Two Rather Dusty Bourbons

by Oliver Klimek on August 26, 2014

A few days ago I tasted four American bottom shelf whiskies sent to me by fellow blogger Joshua Feldman. But the package he sent me did not only contain those but also two samples of bourbon from rather a long time ago, probably to make sure that I will not lose the faith in American whisky in general by only tasting the cheap blends.

Old Ren 1936/1944 – 50%

You can read about the interesting story of this one-off botlling at the Coopered Tot blog

Colour: Dark copper
Nose: Quite massive and slightly oily, toasted nuts, dark caramel, strong vanilla, waxed leather and hints of orange marmalade, cinnamon and hints of camphor.
Palate: A strong sweet and almost herbal attack on the palate that gives way to candied citrus fruit and caramelized pecans, vanilla, mixed gingerbread spices and hints of sassafras root beer.
Finish: Long, creamy and spicy with a slight woody driness.
Overall: A thick and rich bourbon with a lot of wood influence but without being overly spiced. You really feel transferred to another era.

Rating: 90/100

Old Fitzgerald Bottled in Bond 1959/1966 – 50%

From the good old Stitzel-Weller days

Colour: Medium copper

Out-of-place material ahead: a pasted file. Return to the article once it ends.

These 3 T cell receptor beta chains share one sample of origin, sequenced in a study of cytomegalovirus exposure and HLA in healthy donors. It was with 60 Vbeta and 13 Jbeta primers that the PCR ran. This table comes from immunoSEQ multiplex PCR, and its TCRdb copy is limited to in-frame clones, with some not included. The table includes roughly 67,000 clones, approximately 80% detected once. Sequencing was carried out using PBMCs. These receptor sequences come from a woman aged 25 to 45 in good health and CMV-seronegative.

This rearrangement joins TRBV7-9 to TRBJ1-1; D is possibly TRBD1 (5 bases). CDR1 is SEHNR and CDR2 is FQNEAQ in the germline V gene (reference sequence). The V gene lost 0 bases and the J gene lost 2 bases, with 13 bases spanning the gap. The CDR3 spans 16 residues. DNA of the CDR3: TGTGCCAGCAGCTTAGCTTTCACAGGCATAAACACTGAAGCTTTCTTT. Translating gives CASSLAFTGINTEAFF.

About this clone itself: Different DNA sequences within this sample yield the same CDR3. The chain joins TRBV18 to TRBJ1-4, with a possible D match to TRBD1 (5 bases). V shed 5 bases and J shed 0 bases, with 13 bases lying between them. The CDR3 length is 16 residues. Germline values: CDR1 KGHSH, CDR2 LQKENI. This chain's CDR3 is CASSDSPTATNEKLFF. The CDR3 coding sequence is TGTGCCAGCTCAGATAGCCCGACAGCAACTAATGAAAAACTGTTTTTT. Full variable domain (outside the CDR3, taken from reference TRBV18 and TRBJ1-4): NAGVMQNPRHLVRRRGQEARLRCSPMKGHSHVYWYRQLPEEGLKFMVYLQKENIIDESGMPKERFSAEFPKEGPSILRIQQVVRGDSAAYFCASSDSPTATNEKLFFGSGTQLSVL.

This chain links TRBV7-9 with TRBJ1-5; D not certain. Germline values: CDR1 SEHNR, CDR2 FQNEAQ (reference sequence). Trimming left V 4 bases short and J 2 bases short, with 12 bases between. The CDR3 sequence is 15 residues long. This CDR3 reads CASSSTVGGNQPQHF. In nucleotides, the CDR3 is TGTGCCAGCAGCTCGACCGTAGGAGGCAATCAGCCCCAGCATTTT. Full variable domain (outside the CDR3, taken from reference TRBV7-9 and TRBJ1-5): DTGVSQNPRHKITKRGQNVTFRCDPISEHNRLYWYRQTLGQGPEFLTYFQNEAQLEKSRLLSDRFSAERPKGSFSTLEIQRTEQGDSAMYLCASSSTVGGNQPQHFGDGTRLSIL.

Nose: A bit more fragrant and lighter than the Old Ren, dried apricots, paint stripper in a good way, polished oak, hints of roasted peanuts, cardamom and nutmeg.
Palate: Caramelized apricots, vanilla fudge, buttered cinnamon rolls, a minimal hint of something floral, cinnamon and cardamom.
Finish: Long, mildly sweet and slighty fruity.
Overall: This is much closer to the bourbon style we know today. But don’t be fooled by the light overall character, there is a lot going on on nose and palate

Rating: 87/100

{ 2 comments… read them below or add one }

Josh Feldman August 26, 2014 at 5:55 pm

Wow – Great reviews, Oliver. I had these scores in reverse – but both are certainly superb Bourbons. Certainly the Old Fitz is a huge mania in the US right now. Graham Distillery, which produced the Old Ren, is almost entirely forgotten and unknown. To the extent it is ever acknowledged, it is given little respect.

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Oliver Klimek August 26, 2014 at 5:59 pm

I have never heard of Graham Distillery before either, quite a shame with that quality. I tasted the two side by side and for me the smooth boldness of the Old Ren made the (small) difference.

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